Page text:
These odes are marked by glittering accumula tions of ungraceful ornaments; they strike, rather than please; the images are magnified by affectation; the language is laboured into harshness. The mind of the writer seems to work with unnatural violence. "Double, double, toil and trouble." He has a kind of strutting dignity, and is tall by walking on tiptoe. His art and his struggle are too visible, and there is too little appearance of ease and nature. t
"I have a soul, that like an ample shield, "Can take in all; and verge enough for more." Dryden's Sebastian.
+ Lord Orford used to assert, that Gray wrote any thing easily, but things of humour;" and added, that humour was his natural and original turn.-C.
To say that he had no beauties, would be unjust; a man like him, of great learning and great industry, could not but produce something valuable. When he pleases least, it can only be said that a good design was ill directed.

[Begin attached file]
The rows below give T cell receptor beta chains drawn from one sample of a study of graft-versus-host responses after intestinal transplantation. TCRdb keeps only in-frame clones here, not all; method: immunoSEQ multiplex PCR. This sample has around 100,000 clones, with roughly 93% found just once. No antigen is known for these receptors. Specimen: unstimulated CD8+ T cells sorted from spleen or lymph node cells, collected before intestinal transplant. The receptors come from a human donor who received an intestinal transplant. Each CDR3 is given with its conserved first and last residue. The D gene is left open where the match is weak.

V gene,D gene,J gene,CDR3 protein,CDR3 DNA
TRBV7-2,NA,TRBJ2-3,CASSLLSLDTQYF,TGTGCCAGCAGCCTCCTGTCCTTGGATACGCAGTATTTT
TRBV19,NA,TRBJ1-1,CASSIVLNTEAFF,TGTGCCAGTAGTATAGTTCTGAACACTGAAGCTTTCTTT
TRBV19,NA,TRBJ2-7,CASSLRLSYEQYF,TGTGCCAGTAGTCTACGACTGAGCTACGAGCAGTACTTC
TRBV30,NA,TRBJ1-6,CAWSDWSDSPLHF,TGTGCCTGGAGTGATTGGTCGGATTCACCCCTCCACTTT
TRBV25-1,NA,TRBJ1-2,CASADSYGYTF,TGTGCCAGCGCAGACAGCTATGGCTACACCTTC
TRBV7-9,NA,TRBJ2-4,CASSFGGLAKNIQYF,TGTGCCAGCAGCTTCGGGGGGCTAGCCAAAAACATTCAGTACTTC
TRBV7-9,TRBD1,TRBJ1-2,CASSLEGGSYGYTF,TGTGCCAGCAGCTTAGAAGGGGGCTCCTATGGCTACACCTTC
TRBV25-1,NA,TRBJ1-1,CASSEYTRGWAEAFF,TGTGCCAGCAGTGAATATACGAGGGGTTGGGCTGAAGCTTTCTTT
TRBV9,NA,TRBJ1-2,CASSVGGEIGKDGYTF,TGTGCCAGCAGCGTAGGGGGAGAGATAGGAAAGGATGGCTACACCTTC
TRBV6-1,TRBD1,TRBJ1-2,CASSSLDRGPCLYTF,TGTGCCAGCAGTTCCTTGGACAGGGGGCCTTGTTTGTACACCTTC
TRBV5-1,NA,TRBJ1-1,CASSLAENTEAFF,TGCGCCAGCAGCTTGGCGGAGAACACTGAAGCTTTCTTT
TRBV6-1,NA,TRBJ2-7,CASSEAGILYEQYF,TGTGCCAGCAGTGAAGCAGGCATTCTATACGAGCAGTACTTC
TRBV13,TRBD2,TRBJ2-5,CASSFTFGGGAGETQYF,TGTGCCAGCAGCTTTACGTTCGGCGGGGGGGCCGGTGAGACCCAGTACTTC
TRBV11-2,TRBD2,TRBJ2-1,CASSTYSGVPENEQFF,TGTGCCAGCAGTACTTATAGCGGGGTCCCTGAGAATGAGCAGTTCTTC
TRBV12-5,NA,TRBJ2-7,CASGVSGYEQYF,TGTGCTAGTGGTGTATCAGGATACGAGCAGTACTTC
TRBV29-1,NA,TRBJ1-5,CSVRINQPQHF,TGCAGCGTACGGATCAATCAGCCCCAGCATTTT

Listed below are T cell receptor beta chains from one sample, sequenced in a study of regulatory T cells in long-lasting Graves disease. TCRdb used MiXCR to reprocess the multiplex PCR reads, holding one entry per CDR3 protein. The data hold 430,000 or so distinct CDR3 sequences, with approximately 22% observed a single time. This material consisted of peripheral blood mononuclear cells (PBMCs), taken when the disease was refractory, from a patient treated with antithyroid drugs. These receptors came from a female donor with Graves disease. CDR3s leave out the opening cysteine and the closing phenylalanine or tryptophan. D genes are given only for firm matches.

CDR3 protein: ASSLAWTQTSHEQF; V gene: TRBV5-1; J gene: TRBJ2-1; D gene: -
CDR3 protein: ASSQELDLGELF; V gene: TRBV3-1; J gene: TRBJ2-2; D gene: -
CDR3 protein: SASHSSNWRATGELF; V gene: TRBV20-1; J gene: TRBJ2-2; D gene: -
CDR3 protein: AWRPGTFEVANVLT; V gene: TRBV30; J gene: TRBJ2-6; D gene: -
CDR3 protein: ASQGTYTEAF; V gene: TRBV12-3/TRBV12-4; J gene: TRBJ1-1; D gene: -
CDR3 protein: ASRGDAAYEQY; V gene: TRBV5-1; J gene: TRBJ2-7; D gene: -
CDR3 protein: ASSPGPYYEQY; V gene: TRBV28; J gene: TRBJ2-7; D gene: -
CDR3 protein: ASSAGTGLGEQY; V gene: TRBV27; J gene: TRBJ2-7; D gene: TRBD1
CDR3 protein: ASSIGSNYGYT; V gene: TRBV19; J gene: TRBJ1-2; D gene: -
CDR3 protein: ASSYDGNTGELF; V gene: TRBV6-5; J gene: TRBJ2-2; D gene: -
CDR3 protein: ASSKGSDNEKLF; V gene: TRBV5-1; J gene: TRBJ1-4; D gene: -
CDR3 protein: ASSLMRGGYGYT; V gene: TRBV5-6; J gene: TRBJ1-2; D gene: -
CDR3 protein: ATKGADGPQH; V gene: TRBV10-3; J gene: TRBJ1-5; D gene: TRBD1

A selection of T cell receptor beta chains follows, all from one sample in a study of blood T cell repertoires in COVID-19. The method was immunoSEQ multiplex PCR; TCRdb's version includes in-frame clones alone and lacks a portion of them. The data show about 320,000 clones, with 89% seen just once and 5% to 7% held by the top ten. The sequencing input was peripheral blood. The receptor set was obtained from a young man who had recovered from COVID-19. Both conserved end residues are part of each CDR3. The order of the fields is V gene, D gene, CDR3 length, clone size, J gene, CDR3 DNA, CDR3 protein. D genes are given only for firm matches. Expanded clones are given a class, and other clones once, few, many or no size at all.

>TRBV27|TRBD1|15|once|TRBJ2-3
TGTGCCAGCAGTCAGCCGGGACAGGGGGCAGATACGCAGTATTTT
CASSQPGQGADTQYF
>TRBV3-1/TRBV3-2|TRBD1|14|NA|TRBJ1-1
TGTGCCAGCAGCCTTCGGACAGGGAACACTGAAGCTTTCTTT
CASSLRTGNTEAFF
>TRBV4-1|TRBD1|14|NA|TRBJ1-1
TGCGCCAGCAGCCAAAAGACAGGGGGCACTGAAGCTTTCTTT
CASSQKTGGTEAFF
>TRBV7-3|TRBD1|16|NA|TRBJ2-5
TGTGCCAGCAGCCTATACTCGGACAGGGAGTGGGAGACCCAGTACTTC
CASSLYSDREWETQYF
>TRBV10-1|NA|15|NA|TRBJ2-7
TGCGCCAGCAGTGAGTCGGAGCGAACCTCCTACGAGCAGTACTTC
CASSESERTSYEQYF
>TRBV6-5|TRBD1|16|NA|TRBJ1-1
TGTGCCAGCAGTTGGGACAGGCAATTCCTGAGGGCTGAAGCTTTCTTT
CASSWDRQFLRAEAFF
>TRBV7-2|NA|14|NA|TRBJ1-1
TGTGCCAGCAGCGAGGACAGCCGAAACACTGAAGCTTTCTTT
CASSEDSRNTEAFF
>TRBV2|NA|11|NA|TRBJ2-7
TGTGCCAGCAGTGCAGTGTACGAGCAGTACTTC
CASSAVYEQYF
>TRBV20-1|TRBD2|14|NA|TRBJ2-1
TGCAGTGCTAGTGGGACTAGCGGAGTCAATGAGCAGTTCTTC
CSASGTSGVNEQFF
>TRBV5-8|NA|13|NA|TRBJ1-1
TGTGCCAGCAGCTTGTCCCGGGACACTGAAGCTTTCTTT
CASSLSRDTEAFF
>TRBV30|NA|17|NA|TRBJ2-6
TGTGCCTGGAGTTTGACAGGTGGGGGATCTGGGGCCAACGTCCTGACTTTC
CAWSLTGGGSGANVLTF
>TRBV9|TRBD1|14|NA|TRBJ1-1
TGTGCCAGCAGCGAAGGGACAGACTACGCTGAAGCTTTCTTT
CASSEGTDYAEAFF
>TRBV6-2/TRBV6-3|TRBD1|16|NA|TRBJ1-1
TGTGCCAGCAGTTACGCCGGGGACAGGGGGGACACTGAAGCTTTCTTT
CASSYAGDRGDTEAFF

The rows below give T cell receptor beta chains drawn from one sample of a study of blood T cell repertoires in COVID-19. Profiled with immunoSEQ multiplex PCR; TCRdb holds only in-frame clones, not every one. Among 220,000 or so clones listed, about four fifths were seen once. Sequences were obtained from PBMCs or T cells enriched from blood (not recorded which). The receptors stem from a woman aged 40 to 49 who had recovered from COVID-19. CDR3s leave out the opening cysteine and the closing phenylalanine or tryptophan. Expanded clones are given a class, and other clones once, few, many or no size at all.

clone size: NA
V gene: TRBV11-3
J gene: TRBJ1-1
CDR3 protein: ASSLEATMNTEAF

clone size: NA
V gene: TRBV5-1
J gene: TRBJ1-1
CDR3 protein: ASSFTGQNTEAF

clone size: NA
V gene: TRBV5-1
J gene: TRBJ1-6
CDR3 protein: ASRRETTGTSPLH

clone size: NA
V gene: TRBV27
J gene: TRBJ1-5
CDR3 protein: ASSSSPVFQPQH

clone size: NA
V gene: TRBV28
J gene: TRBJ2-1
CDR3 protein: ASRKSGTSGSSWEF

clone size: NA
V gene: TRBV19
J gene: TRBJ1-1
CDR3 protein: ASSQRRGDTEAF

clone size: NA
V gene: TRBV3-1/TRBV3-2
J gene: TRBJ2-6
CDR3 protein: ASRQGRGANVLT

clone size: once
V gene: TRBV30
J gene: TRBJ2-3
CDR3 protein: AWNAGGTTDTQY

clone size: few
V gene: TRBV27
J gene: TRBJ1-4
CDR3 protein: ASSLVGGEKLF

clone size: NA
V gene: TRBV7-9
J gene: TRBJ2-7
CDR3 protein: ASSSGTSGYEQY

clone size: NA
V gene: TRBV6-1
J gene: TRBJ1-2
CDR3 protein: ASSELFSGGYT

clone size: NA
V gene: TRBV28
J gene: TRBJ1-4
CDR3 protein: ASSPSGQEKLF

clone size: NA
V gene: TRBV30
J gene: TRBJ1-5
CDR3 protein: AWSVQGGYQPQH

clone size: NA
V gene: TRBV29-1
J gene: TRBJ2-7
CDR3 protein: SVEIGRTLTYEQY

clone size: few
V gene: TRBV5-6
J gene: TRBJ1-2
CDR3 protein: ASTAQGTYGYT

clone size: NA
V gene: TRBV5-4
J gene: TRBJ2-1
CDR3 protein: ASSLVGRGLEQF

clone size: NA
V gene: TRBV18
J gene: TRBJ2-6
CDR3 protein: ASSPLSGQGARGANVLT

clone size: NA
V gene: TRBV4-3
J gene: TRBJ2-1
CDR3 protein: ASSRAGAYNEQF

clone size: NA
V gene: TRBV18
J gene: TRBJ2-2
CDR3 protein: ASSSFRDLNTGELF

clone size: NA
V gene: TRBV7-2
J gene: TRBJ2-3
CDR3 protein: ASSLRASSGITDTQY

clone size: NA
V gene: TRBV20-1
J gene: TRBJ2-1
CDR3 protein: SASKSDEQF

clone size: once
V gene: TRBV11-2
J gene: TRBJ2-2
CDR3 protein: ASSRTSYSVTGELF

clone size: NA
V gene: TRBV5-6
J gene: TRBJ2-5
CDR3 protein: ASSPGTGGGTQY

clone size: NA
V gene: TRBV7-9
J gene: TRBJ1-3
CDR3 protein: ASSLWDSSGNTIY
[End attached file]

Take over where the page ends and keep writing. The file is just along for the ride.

His translations of Northern and Welsh Poetry deserve praise; the imagery is preserved, perhaps often improved; but the language is unlike the language of other poets.
In the character of his Elegy I rejoice to concur with the common reader; for by the common sense of readers, uncorrupted with literary prejudices, after all the refinements of subtilty and the dogmatism of learning, must be fiually decided all claim to poetical honours. The " Church-yard" abounds with images which find a mirror in every mind, and with sentiments to which every bosom returns an echo. The four stanzas, beginning" Yet even these bones," are to me original: I have never seen the notions in any other place; yet he that reads them here persuades himself that he has always felt them. Had Gray written often thus, it had been vain to blame, and useless to praise him.
EORGELYTTELTON, the son of Sir Thomas Lyt telton, of Hagley, in Worcestershire, was born in 1709. He was educated at Eton, where he was so much distinguished, that his exercises were recommended as models to his schoolfellows.
From Eton he went to Christ-church, where he retained the same reputation of superiority, and displayed his abilities to the public in a poem on "Blenheim."